This is a repost from WNMU art student, Melissa Noce’s studio blog (MelBee Design Studio):
On a Thursday afternoon several weeks ago, I had the opportunity to meet and chat with Karen Carr, a nationally renowned mural artist who specializes in digital illustration for museums like the Smithsonian as well as major publishing companies like HarperCollins. Perhaps you might not know the name, but her dazzling and eye-popping digital illustrations of prehistoric life and dinosaurs, might ring a bell. Learning both the “old school” way of graphic design and the digital hybrid, Karen was educated and inspired by her father, an artist, and her mother, a biologist. Mixing the two, Karen has carved out a niche for herself by creating high-quality murals and illustrations depicting all sorts of wildlife, as well as highlighting the technological skill and knowledge it takes be a real, modern artist:
MelBee: How did you start? What made you pursue digital technology to create your murals?
Karen: Well my father was in it, he was an independent artist from the time I was three or four. For the first ten years after I got out of college, I worked the first two at a couple of agencies, and then I partnered with-junior partner-with my dad for a number of years, then I went out on my own because I wanted to work with museums. We did advertising, illustration, and graphics-commercial graphics for a longtime.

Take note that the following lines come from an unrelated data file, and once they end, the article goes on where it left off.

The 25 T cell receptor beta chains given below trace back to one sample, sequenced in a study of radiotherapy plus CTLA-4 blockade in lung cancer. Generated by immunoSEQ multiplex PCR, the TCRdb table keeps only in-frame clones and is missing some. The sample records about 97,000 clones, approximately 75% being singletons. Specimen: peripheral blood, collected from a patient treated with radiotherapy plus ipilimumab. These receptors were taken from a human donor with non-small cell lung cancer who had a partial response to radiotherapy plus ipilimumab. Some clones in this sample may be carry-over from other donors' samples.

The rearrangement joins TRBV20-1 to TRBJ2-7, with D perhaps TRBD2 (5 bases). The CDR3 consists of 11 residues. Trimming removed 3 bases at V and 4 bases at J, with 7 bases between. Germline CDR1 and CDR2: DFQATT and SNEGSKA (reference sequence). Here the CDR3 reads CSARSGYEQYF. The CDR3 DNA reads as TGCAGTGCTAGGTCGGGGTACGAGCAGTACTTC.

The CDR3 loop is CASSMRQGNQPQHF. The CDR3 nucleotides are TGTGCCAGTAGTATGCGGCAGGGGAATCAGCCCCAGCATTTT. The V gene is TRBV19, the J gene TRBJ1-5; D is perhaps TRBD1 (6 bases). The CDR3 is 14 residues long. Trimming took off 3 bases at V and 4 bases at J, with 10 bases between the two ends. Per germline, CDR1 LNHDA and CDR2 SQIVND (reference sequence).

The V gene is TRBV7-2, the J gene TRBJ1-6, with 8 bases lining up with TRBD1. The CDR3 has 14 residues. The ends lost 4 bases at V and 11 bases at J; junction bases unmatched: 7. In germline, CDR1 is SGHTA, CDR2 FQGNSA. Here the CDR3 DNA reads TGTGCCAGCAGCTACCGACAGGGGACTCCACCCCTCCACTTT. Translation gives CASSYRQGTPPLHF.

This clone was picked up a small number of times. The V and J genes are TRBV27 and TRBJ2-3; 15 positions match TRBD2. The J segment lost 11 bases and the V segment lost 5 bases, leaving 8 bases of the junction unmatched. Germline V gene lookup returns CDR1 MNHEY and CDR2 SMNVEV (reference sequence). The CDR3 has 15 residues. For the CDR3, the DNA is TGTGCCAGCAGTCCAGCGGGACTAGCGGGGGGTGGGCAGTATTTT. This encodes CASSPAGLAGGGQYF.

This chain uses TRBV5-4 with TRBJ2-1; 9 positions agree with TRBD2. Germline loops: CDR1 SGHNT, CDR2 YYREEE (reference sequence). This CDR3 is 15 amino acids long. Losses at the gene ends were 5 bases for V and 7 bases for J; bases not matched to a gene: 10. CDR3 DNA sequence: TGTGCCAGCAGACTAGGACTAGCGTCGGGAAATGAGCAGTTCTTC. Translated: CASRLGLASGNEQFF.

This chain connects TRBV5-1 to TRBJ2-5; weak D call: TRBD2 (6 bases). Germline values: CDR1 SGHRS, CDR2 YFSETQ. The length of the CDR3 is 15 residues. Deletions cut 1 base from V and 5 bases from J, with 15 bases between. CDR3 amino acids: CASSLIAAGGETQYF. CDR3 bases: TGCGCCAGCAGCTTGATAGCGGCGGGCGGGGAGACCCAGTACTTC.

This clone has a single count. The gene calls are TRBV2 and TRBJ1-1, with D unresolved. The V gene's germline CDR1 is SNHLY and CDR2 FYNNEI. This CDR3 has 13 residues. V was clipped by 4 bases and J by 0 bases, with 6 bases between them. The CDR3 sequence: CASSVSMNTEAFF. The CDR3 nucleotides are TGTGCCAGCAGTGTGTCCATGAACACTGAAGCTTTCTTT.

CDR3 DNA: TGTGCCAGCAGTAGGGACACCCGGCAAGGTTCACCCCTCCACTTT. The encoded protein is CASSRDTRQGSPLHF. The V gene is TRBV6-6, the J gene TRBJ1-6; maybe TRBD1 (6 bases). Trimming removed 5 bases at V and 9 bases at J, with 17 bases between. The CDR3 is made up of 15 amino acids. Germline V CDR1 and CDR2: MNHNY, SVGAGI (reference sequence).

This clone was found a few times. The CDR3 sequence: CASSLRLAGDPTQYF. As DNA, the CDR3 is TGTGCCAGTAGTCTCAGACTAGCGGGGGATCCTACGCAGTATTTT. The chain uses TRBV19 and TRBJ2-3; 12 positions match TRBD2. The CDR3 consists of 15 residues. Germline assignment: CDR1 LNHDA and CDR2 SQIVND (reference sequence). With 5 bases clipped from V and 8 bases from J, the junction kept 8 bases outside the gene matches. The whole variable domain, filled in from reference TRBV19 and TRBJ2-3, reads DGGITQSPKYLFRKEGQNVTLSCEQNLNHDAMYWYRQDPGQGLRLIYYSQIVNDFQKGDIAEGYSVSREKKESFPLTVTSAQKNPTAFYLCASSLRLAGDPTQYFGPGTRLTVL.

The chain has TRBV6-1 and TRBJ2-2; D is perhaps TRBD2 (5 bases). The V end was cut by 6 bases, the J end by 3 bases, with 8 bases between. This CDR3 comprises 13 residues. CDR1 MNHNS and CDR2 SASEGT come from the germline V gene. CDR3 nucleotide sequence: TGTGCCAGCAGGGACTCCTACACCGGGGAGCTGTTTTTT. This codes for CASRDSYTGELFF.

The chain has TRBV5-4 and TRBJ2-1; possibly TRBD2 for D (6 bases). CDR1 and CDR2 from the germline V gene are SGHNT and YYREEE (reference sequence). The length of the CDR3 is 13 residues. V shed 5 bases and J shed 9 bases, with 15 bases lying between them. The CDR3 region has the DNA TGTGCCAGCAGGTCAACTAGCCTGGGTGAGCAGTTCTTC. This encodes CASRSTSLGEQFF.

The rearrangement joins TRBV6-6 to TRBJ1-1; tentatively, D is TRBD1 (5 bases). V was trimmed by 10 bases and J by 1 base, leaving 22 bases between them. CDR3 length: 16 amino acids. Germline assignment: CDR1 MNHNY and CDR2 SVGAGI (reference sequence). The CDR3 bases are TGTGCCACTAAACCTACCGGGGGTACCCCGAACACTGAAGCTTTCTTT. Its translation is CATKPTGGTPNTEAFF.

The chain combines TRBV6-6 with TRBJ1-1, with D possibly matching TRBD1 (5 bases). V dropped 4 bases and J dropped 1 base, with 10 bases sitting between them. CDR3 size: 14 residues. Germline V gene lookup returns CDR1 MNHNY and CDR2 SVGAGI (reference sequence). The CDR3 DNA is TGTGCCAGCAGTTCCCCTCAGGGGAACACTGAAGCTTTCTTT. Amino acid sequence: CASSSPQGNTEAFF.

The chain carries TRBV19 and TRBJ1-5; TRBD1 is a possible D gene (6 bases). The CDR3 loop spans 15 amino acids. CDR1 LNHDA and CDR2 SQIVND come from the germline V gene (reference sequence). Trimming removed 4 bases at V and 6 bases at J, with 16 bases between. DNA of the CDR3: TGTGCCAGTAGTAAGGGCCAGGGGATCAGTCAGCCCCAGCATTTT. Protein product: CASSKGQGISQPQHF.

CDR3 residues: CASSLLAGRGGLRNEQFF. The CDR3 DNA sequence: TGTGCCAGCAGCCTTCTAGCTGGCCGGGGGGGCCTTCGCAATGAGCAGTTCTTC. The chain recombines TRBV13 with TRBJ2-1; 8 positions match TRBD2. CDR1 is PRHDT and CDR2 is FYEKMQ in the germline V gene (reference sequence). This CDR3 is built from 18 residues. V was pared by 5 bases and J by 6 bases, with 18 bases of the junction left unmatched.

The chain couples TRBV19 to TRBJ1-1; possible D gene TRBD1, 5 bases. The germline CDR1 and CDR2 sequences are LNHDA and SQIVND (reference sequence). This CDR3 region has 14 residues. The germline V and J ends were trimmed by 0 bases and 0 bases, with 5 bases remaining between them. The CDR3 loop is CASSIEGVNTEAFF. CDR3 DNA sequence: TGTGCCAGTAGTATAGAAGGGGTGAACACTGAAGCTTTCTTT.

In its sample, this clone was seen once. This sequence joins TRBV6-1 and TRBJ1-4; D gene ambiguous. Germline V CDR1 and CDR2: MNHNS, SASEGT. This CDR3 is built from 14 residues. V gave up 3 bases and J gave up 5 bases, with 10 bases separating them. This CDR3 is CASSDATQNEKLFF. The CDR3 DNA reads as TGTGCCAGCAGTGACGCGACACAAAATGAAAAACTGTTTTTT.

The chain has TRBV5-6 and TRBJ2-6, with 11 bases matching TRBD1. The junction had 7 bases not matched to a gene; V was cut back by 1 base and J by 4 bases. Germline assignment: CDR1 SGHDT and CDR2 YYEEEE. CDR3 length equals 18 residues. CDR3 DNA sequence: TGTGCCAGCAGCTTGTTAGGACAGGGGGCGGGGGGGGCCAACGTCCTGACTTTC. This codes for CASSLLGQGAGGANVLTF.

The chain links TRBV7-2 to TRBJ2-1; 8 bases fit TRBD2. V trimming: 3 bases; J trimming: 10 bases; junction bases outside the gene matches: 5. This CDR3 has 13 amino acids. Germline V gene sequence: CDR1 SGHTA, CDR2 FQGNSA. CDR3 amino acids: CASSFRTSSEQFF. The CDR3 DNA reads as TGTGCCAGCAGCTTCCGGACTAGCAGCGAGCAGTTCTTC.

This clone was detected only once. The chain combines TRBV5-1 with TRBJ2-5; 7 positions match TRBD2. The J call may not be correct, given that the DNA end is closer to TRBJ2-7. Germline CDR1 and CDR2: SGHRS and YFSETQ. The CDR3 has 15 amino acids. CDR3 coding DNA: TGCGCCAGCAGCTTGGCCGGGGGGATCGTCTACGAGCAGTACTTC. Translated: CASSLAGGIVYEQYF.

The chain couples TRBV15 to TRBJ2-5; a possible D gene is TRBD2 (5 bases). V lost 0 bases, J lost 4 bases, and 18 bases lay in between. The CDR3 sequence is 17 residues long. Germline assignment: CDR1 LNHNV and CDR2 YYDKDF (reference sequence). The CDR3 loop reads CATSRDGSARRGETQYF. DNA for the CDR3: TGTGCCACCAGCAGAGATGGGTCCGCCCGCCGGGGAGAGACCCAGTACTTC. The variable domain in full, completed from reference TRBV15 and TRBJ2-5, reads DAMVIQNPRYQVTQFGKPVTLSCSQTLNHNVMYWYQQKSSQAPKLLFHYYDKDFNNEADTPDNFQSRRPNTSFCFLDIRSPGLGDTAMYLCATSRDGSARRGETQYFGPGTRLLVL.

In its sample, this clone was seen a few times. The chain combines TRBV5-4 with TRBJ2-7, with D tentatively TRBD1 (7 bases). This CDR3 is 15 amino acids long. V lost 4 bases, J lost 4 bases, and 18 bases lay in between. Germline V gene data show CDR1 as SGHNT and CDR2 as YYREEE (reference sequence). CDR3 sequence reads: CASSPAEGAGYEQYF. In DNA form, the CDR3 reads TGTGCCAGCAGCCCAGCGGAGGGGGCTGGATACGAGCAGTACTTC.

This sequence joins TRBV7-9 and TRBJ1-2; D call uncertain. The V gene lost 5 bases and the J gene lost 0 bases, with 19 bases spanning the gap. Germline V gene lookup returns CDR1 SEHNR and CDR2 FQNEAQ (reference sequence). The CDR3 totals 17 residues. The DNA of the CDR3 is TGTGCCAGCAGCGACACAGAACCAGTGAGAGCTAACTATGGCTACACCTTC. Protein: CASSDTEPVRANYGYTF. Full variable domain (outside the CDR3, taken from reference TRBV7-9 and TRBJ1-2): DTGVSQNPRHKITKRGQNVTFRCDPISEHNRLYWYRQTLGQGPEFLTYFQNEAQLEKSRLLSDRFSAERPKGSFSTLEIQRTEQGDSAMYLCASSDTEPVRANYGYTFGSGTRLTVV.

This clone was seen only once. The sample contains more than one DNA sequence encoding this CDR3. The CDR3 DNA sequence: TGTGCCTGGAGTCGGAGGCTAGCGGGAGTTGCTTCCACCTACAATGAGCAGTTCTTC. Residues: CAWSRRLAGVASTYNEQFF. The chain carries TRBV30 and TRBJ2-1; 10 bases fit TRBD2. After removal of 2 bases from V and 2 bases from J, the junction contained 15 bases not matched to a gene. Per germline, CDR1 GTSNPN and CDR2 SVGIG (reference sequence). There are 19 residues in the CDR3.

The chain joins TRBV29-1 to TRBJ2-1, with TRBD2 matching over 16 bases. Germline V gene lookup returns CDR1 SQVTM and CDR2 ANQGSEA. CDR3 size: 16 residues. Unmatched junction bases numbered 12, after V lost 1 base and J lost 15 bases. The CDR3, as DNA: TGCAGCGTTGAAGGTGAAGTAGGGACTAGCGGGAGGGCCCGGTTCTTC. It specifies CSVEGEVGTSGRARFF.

MelBee: So you have a graphic design background?
Karen: That was how I started; I got my college degree in commercial art, and interned in the University’s professional studio-and I grew up with it. A lot of the business portions of it I learned through my dad, also after I got our of college I took some graduate courses in business, accounting, marketing, and statistics. I highly recommend students take some of these courses, whether it’s graduate or undergraduate courses; it’s highly unlikely that you’ll end up employed if you pursue art. You need those business courses.
MelBee: That’s how I felt whenever I started I going to art school; there’s something missing here-you need a little bit more real-world applications. I took an Marketing course, and it’s something I understand, especially from a graphic design perspective-it really applies.
Karen: It should be in your curriculum, and that’s very good for you to think of taking it. And you’re right, it will apply to graphic arts, but it apply to your personal business too.
MelBee: So..when did you start doing what you are doing now? What was it like transitioning from hand-rendered media to digital technology?